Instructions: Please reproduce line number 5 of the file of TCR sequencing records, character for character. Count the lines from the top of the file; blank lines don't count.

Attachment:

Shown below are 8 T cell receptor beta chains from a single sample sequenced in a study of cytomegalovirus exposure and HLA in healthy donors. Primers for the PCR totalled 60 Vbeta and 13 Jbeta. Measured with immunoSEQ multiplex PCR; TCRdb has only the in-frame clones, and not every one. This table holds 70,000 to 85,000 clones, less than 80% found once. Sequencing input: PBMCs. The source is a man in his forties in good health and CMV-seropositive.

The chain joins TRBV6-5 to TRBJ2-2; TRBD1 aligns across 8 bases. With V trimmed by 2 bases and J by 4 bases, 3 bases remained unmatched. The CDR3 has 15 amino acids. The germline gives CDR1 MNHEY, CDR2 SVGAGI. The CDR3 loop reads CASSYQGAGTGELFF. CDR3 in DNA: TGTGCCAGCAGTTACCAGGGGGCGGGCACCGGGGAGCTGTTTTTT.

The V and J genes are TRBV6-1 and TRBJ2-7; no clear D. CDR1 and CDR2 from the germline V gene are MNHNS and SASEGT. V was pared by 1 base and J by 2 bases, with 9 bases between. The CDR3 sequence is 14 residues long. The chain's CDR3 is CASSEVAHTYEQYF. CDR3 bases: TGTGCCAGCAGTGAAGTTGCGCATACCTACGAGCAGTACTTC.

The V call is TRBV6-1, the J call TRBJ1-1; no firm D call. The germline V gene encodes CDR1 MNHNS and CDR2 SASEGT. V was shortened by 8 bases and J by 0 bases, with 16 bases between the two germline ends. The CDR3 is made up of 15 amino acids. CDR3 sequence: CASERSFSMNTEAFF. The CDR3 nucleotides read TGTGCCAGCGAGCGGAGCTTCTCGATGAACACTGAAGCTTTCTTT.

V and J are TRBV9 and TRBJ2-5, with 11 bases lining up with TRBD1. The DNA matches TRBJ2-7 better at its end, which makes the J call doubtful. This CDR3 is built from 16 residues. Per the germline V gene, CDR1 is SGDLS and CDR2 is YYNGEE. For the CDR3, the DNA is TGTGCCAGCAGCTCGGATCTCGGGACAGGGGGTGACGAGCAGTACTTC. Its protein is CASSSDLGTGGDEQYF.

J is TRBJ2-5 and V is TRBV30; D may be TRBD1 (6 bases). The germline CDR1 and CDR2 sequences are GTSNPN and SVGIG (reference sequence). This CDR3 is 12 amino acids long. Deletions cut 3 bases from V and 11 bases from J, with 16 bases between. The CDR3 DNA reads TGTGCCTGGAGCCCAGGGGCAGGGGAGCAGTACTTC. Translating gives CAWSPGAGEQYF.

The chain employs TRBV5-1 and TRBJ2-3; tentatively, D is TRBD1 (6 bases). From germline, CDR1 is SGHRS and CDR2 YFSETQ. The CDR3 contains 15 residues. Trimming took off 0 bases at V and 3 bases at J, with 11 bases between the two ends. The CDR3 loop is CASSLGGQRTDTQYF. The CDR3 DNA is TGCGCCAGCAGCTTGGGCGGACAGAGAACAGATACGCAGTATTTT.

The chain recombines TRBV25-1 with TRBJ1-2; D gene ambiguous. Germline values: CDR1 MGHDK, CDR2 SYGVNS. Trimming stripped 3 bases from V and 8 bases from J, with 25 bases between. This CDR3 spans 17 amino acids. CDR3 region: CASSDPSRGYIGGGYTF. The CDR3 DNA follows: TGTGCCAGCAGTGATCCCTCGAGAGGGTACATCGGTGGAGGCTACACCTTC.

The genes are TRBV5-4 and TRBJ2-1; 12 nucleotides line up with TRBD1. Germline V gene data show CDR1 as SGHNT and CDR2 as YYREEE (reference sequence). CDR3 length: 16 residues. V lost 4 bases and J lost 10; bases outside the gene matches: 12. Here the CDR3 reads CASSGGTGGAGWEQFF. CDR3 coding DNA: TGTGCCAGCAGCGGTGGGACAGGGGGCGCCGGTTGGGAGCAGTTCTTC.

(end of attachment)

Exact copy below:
V and J are TRBV9 and TRBJ2-5, with 11 bases lining up with TRBD1. The DNA matches TRBJ2-7 better at its end, which makes the J call doubtful. This CDR3 is built from 16 residues. Per the germline V gene, CDR1 is SGDLS and CDR2 is YYNGEE. For the CDR3, the DNA is TGTGCCAGCAGCTCGGATCTCGGGACAGGGGGTGACGAGCAGTACTTC. Its protein is CASSSDLGTGGDEQYF.